Before concluding this chapter, I have to mentiorl one or two other methods of destroying flies. Regulus of arsenic is a most deadly poilon to them* and the use of it could not be sufficiently recommended, if it were •possible to expect the necessary attention from those employed in preparing it; bur, the carelessness of most people^ makes me almost inclined to decry this method, notwithstanding its sue* cess. I leave it, therefore, to the prudence of those who are acquainted with its effects, and who are cautious in trying the experiment, to provide for the safety of themselves and their families. This poison is given to flies in a cup, or in earthen vessels made en purpose.
In 1735 appeared an anonymous work containing the description of an apparatus for destroying fleas'. In 1729 was published the third edition of a curious work on a fort of trap for these insects. The reader may consult these works, and profit from the receipt of Dr SouthaH an Englishman, who acknowledges his having got it from a negro. This receipt has the singular effect of attracting the whole fleas in a house to the lame spot where their death awaits them.
Of The Improper Use Of Insects In The Affairs Of Life.
"when mankind neglect to make a good use of realon, and give themselves up to vain and chimerical speculation, there is nothing in nature which they may not pervert into a source of delusion. Every object however which we behold is distinctly marked with its own peculiar character which cannot be mistaken unless we willingly deceive ourselves. This is the cafe of those persons who presume to look into futurity, and who apply things to other uses, than those for which God intended them. Matthiolus tells us that every gall that grows on the oak, if it has not a hole in it, does without exception contain either a fly, or a fpu der or a worm j that the first foretokens war, the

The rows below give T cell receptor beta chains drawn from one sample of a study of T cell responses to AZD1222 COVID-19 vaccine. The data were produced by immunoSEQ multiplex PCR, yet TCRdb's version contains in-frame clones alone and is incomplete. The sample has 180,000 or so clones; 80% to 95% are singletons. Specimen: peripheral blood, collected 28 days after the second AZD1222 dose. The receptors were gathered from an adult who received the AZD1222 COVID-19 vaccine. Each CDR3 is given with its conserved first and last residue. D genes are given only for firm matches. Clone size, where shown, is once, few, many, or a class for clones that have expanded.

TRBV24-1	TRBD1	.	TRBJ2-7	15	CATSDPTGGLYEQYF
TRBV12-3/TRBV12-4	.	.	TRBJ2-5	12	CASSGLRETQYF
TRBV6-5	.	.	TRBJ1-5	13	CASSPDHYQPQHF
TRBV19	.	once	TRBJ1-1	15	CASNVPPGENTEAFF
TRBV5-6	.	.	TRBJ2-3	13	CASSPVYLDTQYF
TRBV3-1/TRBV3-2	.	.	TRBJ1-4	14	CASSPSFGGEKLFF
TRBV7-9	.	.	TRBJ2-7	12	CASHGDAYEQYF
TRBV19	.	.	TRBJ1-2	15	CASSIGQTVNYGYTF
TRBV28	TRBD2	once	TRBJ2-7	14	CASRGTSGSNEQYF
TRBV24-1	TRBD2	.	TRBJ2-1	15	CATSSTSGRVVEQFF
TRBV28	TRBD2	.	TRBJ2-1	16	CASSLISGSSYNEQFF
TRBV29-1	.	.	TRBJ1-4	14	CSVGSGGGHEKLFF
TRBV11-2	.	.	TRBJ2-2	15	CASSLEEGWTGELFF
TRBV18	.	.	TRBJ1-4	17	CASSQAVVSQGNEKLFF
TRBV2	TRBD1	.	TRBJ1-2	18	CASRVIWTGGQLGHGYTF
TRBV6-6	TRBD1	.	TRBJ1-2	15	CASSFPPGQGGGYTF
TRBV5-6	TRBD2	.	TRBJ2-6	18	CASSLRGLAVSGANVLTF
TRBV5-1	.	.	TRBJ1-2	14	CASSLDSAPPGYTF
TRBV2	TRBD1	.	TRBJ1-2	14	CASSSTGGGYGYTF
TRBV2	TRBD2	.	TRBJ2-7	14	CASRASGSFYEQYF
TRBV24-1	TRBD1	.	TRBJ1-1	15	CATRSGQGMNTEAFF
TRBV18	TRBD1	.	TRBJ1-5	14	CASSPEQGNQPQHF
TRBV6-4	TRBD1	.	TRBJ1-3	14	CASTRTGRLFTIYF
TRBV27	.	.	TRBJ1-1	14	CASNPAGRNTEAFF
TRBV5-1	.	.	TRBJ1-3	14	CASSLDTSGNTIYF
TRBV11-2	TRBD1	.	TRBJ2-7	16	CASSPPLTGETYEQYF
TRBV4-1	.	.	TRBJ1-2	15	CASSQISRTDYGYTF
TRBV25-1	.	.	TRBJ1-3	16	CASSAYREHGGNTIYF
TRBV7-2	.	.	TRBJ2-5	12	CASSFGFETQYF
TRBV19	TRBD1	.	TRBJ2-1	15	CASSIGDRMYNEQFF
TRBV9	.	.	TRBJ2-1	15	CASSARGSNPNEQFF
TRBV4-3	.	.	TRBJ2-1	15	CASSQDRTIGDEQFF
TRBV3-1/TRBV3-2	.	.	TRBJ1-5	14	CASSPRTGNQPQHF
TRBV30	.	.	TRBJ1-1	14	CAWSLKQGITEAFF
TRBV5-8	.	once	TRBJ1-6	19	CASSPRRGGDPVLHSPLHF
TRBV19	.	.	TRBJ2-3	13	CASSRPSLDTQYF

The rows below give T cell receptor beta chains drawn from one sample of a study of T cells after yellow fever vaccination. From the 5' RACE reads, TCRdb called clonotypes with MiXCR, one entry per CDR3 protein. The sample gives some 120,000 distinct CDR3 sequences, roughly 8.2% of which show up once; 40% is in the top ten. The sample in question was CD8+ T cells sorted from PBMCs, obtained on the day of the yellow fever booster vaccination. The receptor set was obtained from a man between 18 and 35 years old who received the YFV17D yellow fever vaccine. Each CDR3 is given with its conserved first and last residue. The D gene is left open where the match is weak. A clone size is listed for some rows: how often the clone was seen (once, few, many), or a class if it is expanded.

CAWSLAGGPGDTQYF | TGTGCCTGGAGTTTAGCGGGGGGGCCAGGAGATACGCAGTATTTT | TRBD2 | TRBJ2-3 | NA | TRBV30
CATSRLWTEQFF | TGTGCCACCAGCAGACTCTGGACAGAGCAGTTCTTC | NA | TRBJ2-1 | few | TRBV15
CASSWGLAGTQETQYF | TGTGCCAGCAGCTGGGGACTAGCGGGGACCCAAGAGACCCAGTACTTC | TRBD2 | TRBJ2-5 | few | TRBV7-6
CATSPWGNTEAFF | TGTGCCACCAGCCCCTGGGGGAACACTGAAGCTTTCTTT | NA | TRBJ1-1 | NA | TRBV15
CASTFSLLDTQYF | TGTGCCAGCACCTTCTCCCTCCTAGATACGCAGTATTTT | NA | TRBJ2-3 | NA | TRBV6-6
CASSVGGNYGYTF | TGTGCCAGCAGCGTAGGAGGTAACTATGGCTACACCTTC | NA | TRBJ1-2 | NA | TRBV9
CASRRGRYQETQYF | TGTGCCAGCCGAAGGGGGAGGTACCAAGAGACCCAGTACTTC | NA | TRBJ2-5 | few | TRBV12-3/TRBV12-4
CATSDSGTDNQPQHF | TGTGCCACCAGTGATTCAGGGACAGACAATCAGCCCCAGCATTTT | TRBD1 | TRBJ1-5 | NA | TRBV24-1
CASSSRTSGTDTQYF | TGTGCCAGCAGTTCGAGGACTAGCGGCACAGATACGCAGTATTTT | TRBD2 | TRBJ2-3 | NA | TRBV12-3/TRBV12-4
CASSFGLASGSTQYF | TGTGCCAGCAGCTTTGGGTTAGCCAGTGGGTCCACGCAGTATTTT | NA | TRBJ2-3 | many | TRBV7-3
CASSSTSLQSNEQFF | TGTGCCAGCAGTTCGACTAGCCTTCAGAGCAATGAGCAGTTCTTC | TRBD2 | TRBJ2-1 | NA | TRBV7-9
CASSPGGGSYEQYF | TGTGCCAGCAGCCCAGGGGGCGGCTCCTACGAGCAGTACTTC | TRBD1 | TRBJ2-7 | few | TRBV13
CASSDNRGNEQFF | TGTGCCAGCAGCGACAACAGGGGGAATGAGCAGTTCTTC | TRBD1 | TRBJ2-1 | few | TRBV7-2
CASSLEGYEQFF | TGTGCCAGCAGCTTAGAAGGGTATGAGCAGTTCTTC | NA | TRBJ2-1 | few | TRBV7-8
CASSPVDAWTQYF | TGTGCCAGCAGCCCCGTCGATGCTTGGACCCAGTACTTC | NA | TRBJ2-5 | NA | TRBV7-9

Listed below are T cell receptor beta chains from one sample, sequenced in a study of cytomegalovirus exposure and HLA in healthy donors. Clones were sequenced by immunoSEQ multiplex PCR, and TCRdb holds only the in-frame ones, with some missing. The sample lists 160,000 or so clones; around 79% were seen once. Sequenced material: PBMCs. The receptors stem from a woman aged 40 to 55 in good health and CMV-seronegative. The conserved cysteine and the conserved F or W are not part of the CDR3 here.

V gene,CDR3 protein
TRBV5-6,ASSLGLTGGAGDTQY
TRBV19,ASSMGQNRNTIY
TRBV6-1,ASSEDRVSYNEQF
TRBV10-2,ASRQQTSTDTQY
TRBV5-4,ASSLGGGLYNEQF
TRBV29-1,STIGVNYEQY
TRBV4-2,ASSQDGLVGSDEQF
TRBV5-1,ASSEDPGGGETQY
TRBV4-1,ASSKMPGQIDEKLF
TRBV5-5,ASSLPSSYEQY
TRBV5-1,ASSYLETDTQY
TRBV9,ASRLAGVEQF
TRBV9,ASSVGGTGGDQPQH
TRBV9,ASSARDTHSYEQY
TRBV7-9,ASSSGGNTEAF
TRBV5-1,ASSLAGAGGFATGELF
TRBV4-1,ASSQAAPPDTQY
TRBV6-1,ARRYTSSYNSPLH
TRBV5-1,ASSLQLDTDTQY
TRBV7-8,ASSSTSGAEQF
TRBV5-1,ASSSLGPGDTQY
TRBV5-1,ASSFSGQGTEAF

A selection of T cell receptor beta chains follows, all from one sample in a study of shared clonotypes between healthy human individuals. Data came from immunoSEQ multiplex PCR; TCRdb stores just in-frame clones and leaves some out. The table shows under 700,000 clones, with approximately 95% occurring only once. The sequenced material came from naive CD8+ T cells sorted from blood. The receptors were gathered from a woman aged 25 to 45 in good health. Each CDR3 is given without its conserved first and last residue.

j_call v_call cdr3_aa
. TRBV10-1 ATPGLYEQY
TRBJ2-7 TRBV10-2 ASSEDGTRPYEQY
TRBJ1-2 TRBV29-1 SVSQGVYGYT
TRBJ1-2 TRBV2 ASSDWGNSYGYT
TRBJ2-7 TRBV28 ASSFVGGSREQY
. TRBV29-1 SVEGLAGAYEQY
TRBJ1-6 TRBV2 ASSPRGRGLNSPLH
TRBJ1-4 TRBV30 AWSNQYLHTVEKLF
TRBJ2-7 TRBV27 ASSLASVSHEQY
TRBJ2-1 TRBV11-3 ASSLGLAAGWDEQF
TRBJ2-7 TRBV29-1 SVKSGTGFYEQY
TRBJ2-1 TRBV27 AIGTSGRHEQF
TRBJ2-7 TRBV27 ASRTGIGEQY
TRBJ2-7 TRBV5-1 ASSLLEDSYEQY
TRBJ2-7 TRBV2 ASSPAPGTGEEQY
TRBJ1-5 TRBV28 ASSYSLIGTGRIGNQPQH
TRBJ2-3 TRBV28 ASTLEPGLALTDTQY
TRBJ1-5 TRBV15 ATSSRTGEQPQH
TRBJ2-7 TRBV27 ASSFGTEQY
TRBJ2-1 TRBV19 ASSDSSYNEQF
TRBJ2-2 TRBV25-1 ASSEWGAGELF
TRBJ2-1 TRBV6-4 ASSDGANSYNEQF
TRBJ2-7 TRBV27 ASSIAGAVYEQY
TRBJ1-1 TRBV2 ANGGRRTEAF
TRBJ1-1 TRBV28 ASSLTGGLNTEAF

second second pestilence, and the third famine. The rage for predicting future events is carried still farther: other visionaries combine the events of the former prophecy and assert that a swarm of locusts is a certain sign, that the country will be afflicted with these .three scourges at one and the fame time. Nay we have seen people mad enough to maintain that they have read on the wings of these insects characters signisicant of the above predictions. Ignorance and learning have both contributed to the delusion, there is hardly any thing in lise, which does not give notice of something good or bad about to happen. Among our domestic insects there is one that gnaws and beats with so much regularity, that it imitates the beating of a watch, and has accordingly got the name of the death-watch, because when it is heard some foolish people believe that the death of some person in the family will soon happen. To consirm such predictions, examples are produced j but what reliance can he had on prooss so ill founded? When two tbings happen in succession who hath told us that God meant to point out by the peculiarities of the one, the circumstances that would accompany the Other? There have been years in which those insects have excessively abounded, which are considered as ominous, but which however have neither produced war, nor famine, nor pestilence nos unusual mortality. These accidents may have occurred a long time afterwards, but could not therefore be the consequence of those pretended indications. Many people will forego nothing of their prejudices, but obstinately maintain that this effect flows from the cause they attribute it to; but how will they demonstrate the connection? How will they persuade us that those insects which appear in one country have been the forerunners of calamity in another? The world is a great theatre where the scene is perpetually occupied by similar tragedies \ so that no time perhaps